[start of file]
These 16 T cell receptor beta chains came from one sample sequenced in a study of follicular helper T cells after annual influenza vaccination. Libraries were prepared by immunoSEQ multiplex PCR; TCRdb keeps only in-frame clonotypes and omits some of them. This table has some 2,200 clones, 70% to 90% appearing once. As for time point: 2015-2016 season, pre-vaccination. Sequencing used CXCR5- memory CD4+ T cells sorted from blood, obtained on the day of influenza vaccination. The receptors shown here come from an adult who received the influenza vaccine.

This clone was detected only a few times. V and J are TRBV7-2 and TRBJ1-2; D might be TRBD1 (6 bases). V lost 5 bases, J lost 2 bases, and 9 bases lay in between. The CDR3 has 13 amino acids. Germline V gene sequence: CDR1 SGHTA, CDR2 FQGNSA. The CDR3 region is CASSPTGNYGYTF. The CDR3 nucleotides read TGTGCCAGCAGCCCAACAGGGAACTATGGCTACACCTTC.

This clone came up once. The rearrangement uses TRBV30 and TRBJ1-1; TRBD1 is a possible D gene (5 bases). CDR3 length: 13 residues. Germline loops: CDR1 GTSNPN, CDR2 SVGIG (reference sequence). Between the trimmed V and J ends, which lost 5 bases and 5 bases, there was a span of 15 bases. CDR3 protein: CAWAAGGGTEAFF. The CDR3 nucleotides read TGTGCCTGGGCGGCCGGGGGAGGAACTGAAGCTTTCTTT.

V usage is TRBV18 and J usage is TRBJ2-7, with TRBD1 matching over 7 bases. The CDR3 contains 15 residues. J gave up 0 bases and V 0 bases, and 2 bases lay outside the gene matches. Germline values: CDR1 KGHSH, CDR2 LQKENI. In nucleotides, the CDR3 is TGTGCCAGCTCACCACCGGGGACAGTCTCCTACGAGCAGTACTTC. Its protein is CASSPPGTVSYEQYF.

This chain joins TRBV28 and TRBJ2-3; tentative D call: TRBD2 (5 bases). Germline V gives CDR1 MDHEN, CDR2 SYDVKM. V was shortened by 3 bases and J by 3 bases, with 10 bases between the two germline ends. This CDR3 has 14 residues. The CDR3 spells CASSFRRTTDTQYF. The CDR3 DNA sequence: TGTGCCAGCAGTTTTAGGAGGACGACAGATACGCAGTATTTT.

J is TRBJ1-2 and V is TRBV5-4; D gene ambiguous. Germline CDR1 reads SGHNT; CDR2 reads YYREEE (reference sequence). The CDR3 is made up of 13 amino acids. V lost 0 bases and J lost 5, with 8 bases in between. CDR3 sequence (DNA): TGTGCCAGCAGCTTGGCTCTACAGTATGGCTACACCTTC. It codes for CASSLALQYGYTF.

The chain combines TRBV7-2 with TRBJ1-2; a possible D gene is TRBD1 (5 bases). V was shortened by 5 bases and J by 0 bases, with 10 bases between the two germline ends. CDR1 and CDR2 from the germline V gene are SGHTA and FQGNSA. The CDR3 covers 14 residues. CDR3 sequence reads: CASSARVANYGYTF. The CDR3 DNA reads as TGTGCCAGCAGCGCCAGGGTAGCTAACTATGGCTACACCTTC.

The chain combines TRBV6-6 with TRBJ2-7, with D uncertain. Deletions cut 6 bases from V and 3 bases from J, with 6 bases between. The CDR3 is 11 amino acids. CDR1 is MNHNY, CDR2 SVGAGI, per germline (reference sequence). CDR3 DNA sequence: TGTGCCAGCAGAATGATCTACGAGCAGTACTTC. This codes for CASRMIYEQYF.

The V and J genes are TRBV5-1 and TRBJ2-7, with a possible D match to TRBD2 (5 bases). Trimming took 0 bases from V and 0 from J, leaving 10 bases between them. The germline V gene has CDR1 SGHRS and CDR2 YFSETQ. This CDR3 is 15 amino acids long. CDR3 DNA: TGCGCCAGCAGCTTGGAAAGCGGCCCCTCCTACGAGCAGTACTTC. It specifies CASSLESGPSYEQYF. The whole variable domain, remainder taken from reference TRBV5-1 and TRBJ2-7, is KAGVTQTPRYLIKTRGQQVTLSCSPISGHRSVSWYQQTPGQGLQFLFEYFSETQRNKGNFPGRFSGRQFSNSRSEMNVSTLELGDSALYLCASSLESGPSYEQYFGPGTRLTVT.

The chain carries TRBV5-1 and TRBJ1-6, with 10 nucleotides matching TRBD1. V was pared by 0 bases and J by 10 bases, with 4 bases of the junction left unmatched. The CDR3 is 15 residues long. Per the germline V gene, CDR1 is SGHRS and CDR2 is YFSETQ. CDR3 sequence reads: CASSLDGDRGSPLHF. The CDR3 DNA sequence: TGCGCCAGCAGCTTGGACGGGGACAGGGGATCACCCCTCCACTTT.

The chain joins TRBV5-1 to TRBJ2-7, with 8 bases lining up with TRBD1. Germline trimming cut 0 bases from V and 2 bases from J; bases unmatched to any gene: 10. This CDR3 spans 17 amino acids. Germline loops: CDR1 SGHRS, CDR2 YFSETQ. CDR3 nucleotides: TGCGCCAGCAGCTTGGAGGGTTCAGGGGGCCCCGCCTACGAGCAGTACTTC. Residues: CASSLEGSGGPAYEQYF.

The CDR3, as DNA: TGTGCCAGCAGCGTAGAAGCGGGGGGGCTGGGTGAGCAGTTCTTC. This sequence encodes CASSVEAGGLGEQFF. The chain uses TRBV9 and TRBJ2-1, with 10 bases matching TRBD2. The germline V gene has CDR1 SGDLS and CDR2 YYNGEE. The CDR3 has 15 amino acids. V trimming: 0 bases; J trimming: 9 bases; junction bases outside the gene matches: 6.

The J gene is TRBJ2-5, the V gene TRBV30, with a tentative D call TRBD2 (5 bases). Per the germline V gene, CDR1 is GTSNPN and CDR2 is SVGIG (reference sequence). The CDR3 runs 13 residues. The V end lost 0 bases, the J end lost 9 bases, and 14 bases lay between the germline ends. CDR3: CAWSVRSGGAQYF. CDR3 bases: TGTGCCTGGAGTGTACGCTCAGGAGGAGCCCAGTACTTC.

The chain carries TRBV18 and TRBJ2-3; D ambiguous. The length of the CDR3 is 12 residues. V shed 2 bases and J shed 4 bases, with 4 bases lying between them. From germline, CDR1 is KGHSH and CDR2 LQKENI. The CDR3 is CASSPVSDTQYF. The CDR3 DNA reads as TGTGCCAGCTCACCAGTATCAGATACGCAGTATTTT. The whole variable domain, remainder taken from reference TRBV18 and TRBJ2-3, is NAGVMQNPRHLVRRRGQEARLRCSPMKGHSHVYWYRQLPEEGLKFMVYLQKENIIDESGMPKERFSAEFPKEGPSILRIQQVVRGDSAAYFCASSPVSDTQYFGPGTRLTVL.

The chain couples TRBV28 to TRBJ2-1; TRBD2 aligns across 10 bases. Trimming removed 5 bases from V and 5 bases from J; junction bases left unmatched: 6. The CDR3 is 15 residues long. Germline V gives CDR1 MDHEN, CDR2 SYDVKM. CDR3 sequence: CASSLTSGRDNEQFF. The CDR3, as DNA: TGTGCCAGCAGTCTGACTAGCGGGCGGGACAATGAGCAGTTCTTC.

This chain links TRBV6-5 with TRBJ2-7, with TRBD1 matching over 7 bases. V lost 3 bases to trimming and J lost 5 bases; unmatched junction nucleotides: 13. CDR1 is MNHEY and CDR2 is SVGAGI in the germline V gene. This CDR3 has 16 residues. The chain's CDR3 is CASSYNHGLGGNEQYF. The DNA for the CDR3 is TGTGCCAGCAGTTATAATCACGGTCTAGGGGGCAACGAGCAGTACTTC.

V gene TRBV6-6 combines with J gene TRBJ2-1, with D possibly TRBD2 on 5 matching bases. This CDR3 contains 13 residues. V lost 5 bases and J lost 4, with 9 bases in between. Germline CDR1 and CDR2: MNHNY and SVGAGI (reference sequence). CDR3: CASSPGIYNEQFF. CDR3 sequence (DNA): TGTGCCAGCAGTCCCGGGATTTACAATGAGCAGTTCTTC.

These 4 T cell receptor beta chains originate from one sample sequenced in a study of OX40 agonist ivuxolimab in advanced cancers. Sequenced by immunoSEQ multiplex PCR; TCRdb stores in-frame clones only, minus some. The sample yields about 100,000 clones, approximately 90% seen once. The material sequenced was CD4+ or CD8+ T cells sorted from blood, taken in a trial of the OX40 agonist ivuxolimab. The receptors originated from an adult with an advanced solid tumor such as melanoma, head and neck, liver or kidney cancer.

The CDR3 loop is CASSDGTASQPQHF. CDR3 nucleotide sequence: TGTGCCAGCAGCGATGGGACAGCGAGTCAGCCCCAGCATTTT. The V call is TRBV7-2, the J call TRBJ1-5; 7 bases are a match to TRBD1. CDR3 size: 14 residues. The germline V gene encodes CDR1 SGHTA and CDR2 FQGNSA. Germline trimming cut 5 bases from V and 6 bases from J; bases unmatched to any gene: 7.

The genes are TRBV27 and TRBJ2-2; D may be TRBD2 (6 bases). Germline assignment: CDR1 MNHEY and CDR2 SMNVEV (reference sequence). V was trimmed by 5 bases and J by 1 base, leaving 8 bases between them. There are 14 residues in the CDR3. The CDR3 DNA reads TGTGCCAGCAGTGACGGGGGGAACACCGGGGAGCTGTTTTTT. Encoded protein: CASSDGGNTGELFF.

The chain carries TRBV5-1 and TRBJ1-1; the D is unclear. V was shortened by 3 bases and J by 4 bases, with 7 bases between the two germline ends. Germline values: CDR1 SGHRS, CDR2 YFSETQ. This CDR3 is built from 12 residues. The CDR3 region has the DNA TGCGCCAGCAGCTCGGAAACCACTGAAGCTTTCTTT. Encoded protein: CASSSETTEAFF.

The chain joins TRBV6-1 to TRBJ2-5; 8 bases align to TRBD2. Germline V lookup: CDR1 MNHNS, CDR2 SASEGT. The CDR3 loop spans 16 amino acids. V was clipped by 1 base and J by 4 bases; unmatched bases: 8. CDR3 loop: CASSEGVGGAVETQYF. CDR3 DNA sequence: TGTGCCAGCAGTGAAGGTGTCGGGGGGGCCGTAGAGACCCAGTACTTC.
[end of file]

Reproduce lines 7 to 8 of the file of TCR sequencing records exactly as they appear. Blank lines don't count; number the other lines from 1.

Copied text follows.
The chain combines TRBV7-2 with TRBJ1-2; a possible D gene is TRBD1 (5 bases). V was shortened by 5 bases and J by 0 bases, with 10 bases between the two germline ends. CDR1 and CDR2 from the germline V gene are SGHTA and FQGNSA. The CDR3 covers 14 residues. CDR3 sequence reads: CASSARVANYGYTF. The CDR3 DNA reads as TGTGCCAGCAGCGCCAGGGTAGCTAACTATGGCTACACCTTC.

The chain combines TRBV6-6 with TRBJ2-7, with D uncertain. Deletions cut 6 bases from V and 3 bases from J, with 6 bases between. The CDR3 is 11 amino acids. CDR1 is MNHNY, CDR2 SVGAGI, per germline (reference sequence). CDR3 DNA sequence: TGTGCCAGCAGAATGATCTACGAGCAGTACTTC. This codes for CASRMIYEQYF.